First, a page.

Global memory management in C++ in stack or heap?


If I declare a data structure globally in a C++ application , does it consume stack memory or heap memory ?

For eg

struct AAA

8/27/2012 8:19:05 PM

Accepted Answer

Since I wasn't satisfied with the answers, and hope that the sameer karjatkar wants to learn more than just a simple yes/no answer, here you go.

Typically a process has 5 different areas of memory allocated

  1. Code - text segment
  2. Initialized data – data segment
  3. Uninitialized data – bss segment
  4. Heap
  5. Stack

If you really want to learn what is saved where then read and bookmark these:


Anatomy of a Program in Memory

alt text

3/31/2019 1:59:42 PM

The problem here is the question. Let's assume you've got a tiny C(++ as well, they handle this the same way) program like this:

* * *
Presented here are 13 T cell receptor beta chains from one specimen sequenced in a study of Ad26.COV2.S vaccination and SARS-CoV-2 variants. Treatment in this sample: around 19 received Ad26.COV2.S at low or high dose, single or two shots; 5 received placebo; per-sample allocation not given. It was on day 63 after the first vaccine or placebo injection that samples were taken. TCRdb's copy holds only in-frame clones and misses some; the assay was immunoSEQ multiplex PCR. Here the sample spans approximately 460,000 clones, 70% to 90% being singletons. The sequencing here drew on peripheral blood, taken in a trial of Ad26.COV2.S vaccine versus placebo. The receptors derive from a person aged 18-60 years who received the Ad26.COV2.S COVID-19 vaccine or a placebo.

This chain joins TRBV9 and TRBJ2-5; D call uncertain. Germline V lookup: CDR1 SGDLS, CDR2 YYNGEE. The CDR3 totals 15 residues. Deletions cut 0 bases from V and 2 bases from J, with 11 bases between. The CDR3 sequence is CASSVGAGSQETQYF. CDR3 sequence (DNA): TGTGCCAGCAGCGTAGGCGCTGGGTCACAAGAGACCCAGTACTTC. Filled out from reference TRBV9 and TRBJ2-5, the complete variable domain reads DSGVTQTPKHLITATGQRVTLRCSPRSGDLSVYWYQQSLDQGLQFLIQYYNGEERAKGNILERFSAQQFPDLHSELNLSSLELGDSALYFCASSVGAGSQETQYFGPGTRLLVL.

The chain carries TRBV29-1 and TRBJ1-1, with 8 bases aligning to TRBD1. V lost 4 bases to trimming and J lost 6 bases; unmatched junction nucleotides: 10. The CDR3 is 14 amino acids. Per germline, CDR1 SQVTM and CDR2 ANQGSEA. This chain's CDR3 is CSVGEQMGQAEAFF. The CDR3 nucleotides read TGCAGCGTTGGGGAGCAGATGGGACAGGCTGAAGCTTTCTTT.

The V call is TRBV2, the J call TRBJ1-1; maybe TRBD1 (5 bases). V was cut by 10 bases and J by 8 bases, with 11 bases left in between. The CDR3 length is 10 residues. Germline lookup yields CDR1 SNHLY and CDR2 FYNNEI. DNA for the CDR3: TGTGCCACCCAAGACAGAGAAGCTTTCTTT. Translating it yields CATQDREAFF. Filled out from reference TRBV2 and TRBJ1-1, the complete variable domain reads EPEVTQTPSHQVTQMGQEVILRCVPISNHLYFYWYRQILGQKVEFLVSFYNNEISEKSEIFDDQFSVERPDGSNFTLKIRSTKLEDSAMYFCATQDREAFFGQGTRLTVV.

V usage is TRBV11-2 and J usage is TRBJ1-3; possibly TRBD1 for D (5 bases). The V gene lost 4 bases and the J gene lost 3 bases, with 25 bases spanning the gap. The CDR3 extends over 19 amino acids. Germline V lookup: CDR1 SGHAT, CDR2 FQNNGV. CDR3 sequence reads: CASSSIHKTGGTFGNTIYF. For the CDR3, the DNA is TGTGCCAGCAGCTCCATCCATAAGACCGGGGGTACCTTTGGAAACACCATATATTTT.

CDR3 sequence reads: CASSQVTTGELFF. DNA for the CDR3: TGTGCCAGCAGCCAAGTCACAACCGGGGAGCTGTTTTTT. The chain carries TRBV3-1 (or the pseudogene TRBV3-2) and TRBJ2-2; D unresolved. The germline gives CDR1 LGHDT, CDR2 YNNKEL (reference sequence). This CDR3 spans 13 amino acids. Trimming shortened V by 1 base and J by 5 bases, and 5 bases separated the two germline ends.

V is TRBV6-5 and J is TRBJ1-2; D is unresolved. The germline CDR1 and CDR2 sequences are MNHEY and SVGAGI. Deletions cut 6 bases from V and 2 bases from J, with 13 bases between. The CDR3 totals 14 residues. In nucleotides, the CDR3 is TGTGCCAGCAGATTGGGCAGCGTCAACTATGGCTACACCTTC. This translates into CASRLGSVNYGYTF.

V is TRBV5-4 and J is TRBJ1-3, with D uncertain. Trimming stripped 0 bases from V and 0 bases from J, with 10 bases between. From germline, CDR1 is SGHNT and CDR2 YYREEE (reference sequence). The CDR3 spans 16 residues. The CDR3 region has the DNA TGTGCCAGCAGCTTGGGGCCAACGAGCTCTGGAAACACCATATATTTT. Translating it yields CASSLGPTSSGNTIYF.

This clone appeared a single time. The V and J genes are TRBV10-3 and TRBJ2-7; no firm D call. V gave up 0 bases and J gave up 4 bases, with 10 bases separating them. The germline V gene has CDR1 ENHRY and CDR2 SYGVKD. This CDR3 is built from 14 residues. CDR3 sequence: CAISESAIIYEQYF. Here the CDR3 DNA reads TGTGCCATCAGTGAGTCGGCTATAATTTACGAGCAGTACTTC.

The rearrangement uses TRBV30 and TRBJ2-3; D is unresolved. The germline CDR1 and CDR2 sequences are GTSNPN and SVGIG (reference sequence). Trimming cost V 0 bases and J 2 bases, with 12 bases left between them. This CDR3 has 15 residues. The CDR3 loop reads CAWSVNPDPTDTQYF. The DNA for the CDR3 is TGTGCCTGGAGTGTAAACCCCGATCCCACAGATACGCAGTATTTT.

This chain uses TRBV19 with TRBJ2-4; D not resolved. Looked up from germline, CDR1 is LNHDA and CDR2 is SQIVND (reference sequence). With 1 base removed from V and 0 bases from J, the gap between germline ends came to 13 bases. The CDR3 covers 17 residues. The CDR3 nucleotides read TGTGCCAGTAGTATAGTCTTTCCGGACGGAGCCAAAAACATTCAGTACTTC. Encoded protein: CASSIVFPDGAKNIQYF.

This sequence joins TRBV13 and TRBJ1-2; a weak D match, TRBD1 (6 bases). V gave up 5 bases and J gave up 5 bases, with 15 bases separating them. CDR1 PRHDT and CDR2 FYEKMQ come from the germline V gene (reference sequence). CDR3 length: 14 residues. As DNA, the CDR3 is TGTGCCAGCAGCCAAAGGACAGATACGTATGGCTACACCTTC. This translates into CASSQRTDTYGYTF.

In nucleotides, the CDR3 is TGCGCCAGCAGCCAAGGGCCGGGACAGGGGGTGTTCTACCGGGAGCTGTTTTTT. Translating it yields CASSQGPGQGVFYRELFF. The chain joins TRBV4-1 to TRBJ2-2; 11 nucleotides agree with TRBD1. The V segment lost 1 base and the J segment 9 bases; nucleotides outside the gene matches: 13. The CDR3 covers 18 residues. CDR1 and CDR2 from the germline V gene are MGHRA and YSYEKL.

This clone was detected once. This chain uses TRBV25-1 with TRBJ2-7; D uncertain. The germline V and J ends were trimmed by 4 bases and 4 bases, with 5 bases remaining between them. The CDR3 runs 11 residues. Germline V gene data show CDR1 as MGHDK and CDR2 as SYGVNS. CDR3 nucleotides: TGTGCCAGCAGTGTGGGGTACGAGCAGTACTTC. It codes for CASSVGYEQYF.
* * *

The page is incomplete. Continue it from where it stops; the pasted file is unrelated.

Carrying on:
/* my.c */

char * str = "Your dog has fleas.";  /* 1 */
char * buf0 ;                         /* 2 */

int main(){
    char * str2 = "Don't make fun of my dog." ;  /* 3 */
    static char * str3 = str;         /* 4 */
    char * buf1 ;                     /* 5 */
    buf0 = malloc(BUFSIZ);            /* 6 */
    buf1 = malloc(BUFSIZ);            /* 7 */

    return 0;
  1. This is neither allocated on the stack NOR on the heap. Instead, it's allocated as static data, and put into its own memory segment on most modern machines. The actual string is also being allocated as static data and put into a read-only segment in right-thinking machines.
  2. is simply a static allocated pointer; room for one address, in static data.
  3. has the pointer allocated on the stack and will be effectively deallocated when main returns. The string, since it's a constant, is allocated in static data space along with the other strings.
  4. is actually allocated exactly like at 2. The static keyword tells you that it's not to be allocated on the stack.
  5. ...but buf1 is on the stack, and
  6. ... the malloc'ed buffer space is on the heap.
  7. And by the way., kids don't try this at home. malloc has a return value of interest; you should always check the return value.

For example:

char * bfr;
if((bfr = malloc(SIZE)) == NULL){
   /* malloc failed OMG */

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